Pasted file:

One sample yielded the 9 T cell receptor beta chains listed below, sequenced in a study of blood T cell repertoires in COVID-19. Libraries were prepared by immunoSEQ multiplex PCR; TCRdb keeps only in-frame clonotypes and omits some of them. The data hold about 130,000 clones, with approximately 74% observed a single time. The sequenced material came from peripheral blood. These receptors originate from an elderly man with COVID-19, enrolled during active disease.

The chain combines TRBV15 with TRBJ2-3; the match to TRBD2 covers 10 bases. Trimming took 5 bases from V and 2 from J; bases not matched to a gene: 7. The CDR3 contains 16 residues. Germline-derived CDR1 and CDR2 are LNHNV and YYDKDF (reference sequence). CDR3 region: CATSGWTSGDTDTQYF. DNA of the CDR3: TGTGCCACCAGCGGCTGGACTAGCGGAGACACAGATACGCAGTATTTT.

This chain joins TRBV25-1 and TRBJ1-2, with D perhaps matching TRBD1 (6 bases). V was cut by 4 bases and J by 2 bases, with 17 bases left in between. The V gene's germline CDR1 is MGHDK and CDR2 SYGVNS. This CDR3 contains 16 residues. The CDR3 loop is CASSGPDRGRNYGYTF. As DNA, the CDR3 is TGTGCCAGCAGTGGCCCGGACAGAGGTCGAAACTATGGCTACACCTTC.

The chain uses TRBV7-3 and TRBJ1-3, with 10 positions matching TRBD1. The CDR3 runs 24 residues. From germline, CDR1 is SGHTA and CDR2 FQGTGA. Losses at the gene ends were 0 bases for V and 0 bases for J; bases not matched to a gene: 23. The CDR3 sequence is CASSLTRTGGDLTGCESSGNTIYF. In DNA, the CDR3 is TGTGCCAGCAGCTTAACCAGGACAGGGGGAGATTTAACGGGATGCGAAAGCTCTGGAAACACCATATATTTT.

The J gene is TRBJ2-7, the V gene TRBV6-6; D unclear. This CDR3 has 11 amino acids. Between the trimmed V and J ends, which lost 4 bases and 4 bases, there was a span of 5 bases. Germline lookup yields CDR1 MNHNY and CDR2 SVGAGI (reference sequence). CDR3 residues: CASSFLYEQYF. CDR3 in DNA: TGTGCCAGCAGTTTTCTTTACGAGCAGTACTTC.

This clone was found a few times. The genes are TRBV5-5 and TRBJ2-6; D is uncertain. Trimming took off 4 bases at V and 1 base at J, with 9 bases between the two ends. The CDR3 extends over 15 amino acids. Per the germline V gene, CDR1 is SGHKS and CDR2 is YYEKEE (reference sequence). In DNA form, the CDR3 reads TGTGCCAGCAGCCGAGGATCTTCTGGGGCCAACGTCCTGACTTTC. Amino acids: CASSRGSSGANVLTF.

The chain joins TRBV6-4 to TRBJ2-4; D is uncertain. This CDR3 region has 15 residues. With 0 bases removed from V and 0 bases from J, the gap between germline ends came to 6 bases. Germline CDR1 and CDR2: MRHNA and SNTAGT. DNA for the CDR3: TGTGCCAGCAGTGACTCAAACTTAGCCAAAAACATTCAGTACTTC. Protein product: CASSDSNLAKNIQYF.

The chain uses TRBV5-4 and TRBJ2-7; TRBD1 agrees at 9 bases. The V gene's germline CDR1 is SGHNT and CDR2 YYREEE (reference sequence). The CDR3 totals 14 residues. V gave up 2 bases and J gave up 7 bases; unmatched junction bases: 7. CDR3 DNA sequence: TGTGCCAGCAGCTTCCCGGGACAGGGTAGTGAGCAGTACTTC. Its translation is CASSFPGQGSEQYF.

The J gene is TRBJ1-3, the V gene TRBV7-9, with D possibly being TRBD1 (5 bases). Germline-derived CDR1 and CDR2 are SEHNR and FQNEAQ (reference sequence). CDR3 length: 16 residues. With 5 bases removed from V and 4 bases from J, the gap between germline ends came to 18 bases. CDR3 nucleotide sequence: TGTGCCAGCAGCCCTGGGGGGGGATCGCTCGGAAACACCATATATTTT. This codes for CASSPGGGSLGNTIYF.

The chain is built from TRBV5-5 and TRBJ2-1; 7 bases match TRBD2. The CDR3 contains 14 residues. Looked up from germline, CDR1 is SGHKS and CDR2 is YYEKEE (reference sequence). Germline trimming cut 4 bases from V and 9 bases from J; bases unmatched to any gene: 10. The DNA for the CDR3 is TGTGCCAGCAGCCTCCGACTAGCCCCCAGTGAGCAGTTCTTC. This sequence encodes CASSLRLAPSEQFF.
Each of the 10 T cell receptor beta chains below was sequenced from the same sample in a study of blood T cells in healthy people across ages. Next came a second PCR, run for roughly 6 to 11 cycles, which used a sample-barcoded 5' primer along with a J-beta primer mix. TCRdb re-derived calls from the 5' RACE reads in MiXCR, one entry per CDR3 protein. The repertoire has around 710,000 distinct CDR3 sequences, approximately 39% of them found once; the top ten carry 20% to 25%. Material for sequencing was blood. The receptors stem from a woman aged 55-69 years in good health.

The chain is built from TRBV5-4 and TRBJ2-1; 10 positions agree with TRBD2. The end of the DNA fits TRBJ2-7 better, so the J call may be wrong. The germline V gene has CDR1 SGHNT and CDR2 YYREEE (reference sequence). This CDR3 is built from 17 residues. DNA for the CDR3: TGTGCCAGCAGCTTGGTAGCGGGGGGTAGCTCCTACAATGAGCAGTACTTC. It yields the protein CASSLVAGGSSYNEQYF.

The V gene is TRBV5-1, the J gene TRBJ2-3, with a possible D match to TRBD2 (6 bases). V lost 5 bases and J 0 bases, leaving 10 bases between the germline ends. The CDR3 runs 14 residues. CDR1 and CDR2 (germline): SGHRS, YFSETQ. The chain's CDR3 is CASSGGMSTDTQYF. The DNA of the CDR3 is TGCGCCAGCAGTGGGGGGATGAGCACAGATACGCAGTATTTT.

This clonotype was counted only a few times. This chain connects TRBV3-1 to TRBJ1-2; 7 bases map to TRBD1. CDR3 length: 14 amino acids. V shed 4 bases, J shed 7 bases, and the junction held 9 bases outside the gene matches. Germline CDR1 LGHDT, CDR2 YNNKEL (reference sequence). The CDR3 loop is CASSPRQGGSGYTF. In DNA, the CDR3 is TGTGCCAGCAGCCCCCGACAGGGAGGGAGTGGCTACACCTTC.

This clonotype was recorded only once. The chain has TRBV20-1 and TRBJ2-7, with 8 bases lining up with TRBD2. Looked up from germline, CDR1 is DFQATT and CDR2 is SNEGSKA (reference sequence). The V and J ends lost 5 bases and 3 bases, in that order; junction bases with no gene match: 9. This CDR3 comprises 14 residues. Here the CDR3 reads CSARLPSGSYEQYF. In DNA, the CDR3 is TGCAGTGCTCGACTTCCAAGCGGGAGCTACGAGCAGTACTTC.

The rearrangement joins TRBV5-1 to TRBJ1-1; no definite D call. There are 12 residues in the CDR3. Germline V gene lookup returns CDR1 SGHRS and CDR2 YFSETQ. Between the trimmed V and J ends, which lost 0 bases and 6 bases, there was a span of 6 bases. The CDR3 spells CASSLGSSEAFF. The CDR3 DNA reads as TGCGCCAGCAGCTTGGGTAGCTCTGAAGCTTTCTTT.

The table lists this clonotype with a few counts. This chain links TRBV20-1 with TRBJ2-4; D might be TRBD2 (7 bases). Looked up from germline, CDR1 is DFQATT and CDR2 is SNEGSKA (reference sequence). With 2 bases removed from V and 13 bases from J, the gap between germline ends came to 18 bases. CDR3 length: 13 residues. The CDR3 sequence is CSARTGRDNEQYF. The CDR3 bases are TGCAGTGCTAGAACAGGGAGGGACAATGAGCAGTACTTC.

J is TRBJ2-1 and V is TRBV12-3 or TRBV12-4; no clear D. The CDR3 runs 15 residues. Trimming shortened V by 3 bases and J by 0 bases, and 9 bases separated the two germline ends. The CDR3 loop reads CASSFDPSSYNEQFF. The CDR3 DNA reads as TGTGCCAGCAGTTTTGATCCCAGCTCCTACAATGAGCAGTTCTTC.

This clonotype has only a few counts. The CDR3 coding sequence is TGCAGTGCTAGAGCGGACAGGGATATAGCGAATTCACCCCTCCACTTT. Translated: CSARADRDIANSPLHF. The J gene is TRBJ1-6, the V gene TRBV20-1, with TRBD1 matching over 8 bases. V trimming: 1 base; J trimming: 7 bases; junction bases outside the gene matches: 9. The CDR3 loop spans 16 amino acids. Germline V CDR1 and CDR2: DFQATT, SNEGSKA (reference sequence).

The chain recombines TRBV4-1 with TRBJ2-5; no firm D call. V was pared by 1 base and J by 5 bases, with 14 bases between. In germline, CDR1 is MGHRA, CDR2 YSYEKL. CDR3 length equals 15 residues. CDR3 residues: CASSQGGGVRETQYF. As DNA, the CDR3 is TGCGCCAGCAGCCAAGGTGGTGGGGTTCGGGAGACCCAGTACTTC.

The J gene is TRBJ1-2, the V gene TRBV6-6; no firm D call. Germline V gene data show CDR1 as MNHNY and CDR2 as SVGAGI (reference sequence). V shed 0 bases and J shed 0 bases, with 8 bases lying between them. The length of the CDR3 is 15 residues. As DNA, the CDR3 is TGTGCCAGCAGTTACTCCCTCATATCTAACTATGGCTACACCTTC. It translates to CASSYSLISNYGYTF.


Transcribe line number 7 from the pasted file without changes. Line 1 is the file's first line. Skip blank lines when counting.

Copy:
The chain joins TRBV6-4 to TRBJ2-4; D is uncertain. This CDR3 region has 15 residues. With 0 bases removed from V and 0 bases from J, the gap between germline ends came to 6 bases. Germline CDR1 and CDR2: MRHNA and SNTAGT. DNA for the CDR3: TGTGCCAGCAGTGACTCAAACTTAGCCAAAAACATTCAGTACTTC. Protein product: CASSDSNLAKNIQYF.